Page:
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# .9 repeating = 1? Is our numerical system flawed?

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posted on Oct, 23 2007 @ 05:14 AM
I'd missed that one!

0.999... is definately not a fraction of infinity.

posted on Oct, 31 2007 @ 06:14 AM

Originally posted by The Vagabond
I'm not really into math, but a friend brought something up to me today that really seemed very strange. (For the duration of this post, .999 will mean .9 repeating unless otherwise specified- just for the sake of ease)
.999=x
10x=9.999
10x - x = 9x
9x=9
1x=1.
.999 = 1.

Nope. 9(0.999) = 8.991

So 1x still equals 0.999 and 0.999 ≠ 1

[edit on 31-10-2007 by NRen2k5]

posted on Oct, 31 2007 @ 07:11 AM
All this just proves the inadequacy of the digital system versus anolog. Digital requires some 'rounding' to express things with repeating digits like Pi or 1/3 whereas analog maths has no problem with it.

3 x 1/3 = 1 for example
but 3 x 0.333333 = 0.999999

(2^0.5)^2 = 2
but your calculator may tell you it's 1.999999999

So the precision is enhanced by using more significant digits to minimise the error.

It's just a concept after all.

[edit on 31/10/2007 by Pilgrum]

posted on Oct, 31 2007 @ 07:26 AM

Originally posted by Pilgrum
All this just proves the inadequacy of the digital system versus anolog. Digital requires some 'rounding' to express things with repeating digits like Pi or 1/3 whereas analog maths has no problem with it.

3 x 1/3 = 1 for example
but 3 x 0.333333 = 0.999999

(2^0.5)^2 = 2
but your calculator may tell you it's 1.999999999

So the precision is enhanced by using more significant digits to minimise the error.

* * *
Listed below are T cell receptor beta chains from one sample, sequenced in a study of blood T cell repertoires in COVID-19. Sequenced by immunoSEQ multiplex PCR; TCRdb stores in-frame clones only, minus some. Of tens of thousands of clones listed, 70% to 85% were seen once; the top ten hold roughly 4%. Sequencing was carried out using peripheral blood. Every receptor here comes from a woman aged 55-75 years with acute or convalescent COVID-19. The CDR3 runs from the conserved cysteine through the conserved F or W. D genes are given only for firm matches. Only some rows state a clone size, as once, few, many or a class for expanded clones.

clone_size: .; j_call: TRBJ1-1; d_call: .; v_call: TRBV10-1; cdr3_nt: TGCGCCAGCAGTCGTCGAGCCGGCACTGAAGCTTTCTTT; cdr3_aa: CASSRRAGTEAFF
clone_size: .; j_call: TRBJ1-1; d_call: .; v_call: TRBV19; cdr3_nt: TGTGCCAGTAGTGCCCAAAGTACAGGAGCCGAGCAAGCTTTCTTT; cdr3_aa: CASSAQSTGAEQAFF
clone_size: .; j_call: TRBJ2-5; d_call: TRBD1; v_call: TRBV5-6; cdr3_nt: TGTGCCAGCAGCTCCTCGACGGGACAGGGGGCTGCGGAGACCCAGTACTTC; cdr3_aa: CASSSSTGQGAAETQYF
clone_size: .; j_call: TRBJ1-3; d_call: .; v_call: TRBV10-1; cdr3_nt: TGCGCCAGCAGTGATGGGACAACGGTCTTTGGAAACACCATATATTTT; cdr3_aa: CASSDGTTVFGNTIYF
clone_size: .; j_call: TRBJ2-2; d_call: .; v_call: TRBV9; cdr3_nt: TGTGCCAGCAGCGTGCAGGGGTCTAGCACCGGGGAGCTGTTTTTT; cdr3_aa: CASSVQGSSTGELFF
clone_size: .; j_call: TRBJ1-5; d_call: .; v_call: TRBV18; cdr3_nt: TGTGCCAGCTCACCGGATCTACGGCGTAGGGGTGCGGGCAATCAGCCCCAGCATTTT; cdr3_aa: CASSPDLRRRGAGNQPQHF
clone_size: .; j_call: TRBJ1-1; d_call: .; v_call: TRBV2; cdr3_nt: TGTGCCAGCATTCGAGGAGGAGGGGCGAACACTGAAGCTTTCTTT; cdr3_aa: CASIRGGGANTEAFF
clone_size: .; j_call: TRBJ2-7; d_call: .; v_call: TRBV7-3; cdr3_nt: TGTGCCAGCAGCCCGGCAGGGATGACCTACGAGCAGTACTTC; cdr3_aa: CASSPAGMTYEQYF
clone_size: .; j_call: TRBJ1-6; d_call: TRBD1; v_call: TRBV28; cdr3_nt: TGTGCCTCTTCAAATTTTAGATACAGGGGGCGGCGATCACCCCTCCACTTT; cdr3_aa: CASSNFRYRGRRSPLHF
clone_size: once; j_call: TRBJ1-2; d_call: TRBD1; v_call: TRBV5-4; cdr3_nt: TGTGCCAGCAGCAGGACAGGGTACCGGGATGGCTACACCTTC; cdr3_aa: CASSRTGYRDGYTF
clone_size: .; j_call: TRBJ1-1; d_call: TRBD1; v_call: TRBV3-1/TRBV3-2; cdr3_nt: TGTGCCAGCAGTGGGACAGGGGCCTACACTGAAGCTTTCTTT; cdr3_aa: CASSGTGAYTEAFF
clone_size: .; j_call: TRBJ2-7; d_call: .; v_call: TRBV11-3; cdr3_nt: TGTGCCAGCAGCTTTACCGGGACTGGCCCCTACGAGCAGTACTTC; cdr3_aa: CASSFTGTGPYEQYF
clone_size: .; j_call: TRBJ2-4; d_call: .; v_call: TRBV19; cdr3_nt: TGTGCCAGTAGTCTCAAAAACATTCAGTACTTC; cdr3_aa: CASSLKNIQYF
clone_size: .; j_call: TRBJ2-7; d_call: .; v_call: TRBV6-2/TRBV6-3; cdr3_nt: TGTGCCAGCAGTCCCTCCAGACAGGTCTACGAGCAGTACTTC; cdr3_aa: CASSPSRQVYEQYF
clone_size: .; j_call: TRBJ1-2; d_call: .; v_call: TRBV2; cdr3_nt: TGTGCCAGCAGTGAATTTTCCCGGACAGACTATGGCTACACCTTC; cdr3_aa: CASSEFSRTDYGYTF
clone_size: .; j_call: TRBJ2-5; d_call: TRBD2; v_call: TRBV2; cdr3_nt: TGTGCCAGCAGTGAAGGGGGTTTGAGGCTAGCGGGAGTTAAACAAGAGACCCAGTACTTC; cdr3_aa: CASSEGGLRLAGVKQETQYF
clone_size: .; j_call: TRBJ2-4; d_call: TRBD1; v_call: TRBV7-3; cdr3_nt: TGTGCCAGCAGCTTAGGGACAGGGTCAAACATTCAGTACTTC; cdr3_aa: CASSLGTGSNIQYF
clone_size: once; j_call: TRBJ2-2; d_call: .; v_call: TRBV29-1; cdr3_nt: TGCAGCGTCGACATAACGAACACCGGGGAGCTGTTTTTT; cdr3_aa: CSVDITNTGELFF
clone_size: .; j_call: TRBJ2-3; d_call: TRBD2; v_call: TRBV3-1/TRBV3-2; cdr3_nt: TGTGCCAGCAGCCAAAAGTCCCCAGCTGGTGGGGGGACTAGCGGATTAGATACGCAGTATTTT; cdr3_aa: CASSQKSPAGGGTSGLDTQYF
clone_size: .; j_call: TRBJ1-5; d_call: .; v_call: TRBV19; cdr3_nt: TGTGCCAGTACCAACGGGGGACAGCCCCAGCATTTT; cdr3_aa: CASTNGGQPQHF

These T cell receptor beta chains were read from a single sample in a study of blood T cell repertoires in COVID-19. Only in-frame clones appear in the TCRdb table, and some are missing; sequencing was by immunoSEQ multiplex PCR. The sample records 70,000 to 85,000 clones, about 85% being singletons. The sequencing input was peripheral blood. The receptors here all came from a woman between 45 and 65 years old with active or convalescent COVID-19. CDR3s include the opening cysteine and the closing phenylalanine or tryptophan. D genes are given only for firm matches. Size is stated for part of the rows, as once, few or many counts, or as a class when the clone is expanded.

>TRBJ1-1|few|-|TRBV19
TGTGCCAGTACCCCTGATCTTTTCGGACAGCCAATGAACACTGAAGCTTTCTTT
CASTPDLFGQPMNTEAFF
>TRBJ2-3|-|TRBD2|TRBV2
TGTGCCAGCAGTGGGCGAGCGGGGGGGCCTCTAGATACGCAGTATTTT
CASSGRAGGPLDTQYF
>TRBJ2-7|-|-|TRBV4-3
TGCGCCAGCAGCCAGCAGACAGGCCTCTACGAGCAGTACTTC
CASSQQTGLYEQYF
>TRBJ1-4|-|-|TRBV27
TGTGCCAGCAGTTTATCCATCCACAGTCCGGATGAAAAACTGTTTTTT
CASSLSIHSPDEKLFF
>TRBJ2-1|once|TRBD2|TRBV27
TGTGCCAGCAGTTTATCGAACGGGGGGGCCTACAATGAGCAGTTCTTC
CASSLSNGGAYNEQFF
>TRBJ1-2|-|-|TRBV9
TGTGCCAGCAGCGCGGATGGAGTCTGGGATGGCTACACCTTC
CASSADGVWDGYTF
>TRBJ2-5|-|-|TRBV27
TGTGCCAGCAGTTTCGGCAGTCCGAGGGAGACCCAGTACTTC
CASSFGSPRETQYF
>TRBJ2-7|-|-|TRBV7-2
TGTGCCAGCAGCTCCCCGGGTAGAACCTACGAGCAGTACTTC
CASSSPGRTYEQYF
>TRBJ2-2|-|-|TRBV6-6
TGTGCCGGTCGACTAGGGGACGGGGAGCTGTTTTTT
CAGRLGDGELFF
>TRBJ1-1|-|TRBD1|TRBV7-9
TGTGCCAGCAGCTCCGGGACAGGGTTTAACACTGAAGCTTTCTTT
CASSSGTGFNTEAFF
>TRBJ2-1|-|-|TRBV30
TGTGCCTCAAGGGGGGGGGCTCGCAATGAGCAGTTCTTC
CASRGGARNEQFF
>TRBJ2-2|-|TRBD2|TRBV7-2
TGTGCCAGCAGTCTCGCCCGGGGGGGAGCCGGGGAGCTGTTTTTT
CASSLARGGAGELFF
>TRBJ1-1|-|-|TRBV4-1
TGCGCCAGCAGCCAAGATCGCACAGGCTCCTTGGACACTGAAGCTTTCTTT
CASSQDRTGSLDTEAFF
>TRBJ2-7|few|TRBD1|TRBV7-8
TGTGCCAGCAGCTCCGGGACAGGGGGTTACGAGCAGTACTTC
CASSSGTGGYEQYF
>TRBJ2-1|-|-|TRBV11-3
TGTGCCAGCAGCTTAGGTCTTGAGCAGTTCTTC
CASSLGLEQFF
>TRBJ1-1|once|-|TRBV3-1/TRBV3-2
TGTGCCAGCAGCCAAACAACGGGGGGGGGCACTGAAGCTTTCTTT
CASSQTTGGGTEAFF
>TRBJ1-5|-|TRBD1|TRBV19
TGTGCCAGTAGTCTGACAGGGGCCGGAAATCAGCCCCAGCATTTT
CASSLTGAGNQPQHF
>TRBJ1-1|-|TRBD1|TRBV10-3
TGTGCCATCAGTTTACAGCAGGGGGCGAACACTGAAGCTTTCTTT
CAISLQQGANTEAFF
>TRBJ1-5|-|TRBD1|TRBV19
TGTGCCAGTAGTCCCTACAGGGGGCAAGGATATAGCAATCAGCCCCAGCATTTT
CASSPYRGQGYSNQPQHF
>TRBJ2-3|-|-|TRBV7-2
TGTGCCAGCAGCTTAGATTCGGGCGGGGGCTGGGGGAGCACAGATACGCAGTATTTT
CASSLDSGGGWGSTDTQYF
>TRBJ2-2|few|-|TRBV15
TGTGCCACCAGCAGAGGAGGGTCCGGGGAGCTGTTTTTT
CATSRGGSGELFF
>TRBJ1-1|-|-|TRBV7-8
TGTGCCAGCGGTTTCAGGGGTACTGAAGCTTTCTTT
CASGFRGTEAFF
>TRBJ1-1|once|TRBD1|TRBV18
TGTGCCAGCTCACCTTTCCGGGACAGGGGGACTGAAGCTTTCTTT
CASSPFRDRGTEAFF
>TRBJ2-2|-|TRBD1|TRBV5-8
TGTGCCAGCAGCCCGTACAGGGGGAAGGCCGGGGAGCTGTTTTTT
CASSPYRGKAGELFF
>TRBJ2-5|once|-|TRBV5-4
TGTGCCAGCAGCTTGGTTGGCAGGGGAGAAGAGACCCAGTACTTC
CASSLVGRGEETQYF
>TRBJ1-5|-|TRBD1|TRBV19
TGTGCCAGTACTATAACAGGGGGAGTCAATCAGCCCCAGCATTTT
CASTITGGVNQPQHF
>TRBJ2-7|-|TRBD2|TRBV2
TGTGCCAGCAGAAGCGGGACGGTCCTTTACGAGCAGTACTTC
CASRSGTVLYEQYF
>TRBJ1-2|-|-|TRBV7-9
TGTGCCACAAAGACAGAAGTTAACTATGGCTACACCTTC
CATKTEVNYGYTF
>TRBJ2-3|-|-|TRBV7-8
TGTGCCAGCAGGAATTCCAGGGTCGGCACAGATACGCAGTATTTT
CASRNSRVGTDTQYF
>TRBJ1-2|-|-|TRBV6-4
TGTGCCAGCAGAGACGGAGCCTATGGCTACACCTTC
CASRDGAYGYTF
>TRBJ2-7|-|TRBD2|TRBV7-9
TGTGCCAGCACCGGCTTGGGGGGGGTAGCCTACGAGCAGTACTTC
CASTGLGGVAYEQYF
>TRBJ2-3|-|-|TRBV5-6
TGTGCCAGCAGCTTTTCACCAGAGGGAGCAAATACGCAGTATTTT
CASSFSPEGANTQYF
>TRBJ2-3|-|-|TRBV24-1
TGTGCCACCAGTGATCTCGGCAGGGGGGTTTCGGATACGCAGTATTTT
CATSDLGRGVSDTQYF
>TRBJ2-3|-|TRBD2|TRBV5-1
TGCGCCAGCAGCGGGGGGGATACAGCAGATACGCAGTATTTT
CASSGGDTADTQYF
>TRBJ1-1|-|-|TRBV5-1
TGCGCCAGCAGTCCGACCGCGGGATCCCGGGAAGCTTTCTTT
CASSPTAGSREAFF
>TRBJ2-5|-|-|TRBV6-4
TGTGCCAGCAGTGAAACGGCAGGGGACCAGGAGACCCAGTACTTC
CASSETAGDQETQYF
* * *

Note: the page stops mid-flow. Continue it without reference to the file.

It's just a concept after all.

You hit the nail right on the head there.

In computers, you want to have the work done at a significantly higher level of precision than the answers you want. This is also good practice when doing math in pencil and paper. If you want an accurate answer to two decimal places, then do your work with three or four and round the final answer.

Though I’d think good software will recognize a fraction like 1/3 and keep it as the operation 1÷3 for as long as it can before getting an actual decimal number out of it.

As to the calculator giving you 1.999… nah, it won’t. When it reaches the last digit it can display, it rounds rather than truncating. Which pushes the 1.9999999999999 to 2.0.

Though on a computer, when working with code, you might get such behaviour. Though the only time I ever really fooled around with maths in a programming language was a long time ago in QBasic.

[edit on 31-10-2007 by NRen2k5]

posted on Nov, 4 2007 @ 12:50 PM

Originally posted by NRen2k5

Originally posted by The Vagabond